On January 10, 1929, in issue 11, Tintin in the Land of the Soviets began.[7] Every issue featured two pages of the story, and Hergé often made covers for the supplement depicting Tintin as well. A year later, on January 23, 1930, the supplement increased from 8 to 16 pages, and the first page of Quick & Flupke, a new gag strip, appeared in the magazine.[8] 310 gags would appear before the paper folded.

The supplement, especially the comics, were an overwhelming success, with circulation of the publication quadrupling on Thursdays.[9] At the end of each of the first three stories of The Adventures of Tintin, an actual reception of the comic hero (played by an actor) at the station in Brussels was organized, with thousands of people attending. The first of these was attended by Zita of Bourbon-Parma, the former empress of Austria, and her children.[10]

In the meantime the first assistants to Hergé were hired to help him fill the supplement and to do minor work on Tintin and Quick & Flupke: Eugène Van Nijverseel, better known as Evany,[7] and Paul Jamin (also signing as Jam).[11]

To capitalize on the success, a new publishing house was started, Les éditions du Petit Vingtième, publishing the first three books of Tintin and the first two of Quick and Flupke before folding and passing the rights in 1934 to Casterman, which was better suited to cope with the international success of Tintin (which by then also appeared in France and Switzerland). Both the newspaper comics and the album publications were in black and white, although the covers to the supplement, which were also often made by Hergé, used a supporting colour.

Between February 8 and August 16, 1934, Hergé also published the more juvenile story Les aventures de Popol et Virginie chez les Lapinos (translated as Popol out west).[12] This story was only first published as an album (in French) in 1952 though.[13]

In February 1940, an attempt was made to launch De Bengel, a Dutch translation of Le Petit Vingtième. This magazine marked the first appearance of Tintin in Dutch. The magazine seems to have never been distributed though, and only one copy is known to exist.[14]

The publication of Tintin and Quick & Flupke continued in the newspaper supplement until May 1940, when the Germans invaded Belgium.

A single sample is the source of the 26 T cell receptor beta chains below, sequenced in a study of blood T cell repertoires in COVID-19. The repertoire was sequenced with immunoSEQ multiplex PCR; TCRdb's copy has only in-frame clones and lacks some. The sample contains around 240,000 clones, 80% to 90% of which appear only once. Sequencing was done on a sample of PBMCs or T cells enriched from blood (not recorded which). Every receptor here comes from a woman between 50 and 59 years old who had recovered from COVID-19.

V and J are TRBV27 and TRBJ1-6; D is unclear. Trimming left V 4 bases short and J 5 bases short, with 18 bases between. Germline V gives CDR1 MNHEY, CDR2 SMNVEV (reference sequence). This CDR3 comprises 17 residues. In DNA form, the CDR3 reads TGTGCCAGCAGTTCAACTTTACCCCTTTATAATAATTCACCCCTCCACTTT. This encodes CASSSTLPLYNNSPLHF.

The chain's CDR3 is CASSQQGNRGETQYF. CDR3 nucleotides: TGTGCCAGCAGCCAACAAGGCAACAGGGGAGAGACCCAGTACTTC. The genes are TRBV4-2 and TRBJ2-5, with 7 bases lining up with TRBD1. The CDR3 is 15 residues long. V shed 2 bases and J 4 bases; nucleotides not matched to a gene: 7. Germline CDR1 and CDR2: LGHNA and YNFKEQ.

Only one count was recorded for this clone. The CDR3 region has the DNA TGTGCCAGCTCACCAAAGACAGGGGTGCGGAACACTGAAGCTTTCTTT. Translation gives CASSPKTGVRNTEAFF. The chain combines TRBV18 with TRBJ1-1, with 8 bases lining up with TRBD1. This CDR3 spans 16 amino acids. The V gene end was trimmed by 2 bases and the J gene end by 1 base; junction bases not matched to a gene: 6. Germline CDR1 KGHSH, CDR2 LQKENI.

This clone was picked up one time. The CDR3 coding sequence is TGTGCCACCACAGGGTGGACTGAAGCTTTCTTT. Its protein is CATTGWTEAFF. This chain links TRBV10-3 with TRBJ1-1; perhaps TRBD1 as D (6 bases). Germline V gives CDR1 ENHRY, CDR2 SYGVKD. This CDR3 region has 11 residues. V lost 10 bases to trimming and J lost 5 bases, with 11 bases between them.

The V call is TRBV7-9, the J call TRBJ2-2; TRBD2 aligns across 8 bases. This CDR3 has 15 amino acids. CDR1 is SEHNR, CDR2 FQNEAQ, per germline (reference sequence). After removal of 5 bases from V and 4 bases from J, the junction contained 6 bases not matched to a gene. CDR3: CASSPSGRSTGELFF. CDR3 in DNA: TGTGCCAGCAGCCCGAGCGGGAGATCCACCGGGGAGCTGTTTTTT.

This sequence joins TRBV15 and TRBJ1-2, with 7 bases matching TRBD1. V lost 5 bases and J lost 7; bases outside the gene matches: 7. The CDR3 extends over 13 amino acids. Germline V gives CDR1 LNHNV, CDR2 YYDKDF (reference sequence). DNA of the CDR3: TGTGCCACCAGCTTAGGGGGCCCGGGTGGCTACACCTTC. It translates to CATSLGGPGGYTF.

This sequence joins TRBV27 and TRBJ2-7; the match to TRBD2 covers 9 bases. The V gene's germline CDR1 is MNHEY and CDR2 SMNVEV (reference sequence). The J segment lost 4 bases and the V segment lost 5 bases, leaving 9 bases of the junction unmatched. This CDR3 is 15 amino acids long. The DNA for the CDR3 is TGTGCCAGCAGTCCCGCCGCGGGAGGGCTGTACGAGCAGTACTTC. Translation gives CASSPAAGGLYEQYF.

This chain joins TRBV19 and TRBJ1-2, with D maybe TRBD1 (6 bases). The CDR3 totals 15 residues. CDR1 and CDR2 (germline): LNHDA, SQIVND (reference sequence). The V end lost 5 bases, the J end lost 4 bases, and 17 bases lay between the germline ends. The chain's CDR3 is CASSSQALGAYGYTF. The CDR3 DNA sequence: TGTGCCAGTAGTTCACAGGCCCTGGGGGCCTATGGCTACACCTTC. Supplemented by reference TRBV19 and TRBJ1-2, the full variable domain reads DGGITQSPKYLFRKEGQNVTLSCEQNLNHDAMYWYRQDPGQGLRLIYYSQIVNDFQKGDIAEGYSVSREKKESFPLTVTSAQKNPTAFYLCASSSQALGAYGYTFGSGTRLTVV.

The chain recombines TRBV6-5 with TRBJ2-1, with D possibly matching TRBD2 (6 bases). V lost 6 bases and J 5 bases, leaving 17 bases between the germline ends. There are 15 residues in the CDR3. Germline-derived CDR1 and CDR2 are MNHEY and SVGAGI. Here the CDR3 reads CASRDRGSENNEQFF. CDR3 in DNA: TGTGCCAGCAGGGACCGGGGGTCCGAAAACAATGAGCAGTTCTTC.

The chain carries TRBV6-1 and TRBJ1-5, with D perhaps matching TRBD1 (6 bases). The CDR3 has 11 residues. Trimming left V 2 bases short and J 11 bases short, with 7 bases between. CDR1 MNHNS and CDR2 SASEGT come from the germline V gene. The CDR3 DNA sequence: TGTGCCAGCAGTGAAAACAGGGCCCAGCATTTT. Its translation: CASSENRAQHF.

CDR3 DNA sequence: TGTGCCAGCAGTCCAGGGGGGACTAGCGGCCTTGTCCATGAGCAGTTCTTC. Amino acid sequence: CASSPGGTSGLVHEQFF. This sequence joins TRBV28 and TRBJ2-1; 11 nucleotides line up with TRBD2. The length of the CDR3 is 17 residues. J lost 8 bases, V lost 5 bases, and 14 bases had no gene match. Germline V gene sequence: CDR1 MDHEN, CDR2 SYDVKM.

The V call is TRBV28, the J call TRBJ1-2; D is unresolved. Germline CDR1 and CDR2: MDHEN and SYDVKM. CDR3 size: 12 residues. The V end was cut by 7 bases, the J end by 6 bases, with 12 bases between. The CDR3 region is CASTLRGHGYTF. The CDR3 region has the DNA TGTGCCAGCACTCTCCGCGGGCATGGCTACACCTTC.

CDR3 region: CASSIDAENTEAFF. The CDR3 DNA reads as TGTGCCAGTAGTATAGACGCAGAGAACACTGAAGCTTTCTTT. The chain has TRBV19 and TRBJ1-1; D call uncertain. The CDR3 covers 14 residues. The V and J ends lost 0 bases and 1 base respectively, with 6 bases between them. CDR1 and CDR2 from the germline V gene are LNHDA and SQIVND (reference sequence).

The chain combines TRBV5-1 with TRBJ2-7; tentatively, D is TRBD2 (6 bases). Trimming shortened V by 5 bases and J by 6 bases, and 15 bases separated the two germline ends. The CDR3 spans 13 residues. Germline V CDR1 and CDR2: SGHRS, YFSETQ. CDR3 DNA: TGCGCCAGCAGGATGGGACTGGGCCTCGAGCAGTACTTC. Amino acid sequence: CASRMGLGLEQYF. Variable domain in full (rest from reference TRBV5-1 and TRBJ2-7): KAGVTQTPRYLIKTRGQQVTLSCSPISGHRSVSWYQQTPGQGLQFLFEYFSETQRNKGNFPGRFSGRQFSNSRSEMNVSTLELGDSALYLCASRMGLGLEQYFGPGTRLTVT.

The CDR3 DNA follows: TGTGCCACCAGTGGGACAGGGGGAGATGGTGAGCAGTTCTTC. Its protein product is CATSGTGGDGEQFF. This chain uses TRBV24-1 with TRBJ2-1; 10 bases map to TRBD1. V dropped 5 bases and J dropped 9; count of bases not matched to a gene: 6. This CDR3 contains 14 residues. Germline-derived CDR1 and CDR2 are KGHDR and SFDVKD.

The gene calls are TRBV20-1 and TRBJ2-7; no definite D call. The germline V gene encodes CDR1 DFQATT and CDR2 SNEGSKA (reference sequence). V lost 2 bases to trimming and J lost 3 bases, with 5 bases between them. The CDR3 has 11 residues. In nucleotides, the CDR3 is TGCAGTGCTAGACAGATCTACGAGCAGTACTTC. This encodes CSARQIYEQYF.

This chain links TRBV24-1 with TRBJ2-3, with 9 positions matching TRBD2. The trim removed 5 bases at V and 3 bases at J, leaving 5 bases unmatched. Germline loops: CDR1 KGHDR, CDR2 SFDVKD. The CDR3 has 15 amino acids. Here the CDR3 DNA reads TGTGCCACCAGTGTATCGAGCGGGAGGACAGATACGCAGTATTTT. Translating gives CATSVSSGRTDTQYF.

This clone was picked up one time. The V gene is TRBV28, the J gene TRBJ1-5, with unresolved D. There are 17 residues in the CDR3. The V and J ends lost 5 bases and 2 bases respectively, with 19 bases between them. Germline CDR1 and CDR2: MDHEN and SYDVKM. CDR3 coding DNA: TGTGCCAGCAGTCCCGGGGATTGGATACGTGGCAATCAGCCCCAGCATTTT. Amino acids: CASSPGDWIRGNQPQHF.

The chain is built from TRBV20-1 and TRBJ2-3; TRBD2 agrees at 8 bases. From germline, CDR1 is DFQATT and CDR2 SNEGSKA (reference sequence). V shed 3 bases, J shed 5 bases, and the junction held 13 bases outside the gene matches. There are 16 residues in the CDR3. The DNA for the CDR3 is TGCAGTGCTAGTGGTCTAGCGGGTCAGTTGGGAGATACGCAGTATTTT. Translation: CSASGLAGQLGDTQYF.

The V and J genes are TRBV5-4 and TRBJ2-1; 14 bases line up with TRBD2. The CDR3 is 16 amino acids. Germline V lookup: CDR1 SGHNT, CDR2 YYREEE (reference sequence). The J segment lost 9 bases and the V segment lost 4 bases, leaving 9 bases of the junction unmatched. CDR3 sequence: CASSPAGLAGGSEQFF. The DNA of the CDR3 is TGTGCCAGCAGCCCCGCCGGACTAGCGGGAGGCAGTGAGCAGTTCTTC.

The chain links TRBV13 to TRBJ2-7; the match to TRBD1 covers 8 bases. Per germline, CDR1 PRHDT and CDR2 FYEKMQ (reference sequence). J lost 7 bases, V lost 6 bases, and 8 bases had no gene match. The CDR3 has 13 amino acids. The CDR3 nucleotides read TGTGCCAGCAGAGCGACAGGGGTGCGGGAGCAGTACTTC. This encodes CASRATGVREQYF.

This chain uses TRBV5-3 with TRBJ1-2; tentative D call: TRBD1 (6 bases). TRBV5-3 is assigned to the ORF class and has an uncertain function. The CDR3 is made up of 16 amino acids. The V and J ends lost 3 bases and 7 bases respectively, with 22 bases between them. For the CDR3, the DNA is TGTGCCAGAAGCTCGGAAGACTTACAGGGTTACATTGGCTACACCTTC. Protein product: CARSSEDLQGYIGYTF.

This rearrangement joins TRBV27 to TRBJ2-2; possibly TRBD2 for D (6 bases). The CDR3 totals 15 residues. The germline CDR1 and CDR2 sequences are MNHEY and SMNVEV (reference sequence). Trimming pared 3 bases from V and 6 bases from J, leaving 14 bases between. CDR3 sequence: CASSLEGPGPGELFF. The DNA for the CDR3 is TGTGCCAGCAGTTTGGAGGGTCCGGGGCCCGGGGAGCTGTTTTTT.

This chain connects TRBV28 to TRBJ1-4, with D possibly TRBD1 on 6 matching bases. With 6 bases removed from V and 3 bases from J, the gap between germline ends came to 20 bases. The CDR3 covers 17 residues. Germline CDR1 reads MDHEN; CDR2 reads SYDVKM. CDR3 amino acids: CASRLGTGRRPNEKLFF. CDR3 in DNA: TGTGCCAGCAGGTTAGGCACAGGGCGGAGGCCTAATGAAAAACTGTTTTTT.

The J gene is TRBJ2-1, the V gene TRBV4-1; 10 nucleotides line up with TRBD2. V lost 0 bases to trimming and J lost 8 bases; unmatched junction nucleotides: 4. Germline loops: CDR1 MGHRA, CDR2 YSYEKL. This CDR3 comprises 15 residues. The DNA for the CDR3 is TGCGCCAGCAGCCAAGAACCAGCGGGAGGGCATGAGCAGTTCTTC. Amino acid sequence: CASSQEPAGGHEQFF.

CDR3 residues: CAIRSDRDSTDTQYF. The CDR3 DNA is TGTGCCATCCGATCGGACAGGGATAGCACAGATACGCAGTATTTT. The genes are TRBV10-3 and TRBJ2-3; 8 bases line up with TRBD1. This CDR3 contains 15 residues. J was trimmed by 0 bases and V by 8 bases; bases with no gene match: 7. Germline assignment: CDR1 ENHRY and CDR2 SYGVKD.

If you are not familiar with the Tin Tin comic books, here is a sample.  This is a movie trailer, but it gives you an idea of the comic books.  Check your local library for them.

p. 222:  Rosinante – name of Don Quixote’s sorry stead.

p. 223:  tout comme chez soi – French.  Google says, “just like home.”  I think it more means “at home”.

p. 228:  sagacity – foresight; discernment, sound in judgement; keen perception; foresight

p.  229:  “. . .His Darkness and his Brightness. . .” – I am sorry, but I couldn’t find the source of this poem.  Maybe somebody can help be out here.

p. 230:  head of Britannia –


p. 232:  “–La dure necessite maitresse des hommes et des dieux.” – French.  Google translate says, “The hard necessity of men and gods. . .”

The chapter closes with the sentence, “A cat had got up and left the room.”  And we the readers miss him already.

Until next chapter when we take “Wings”.


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4 Responses to My Whit’s End Book Club–Out of Africa–The Noble Pioneer

  1. Alicia says:

    Helpful excerpts from a book that was deserving if the Nobel prize for literature the year it was nominated. I keep Dinesen always close at hand. A friend bestowed a hard bound first edition and reading it brings me deep intellectual comfort.

    I googled a French quote from her chapter where Berkeley Cole dies — and found Wits End. I’m sure I’ll be back. Reshereche!


    • Alicia says:

      My pardon “Whits End” ~ clever ~ and of course the Dinesen book to which I was referring is Out of Africa.

      Good day,



      • whitsendmom says:

        Thanks so much for stopping by. I need to get back into writing more book reviews, as I have just finished up several.


  2. Anonymous says:

    Dear Rebecca, The poem on page 229 is Vision of Judgement by Lord Byron. Note that the link you served for Chapter Old Knudsen is wrong. Please fix it.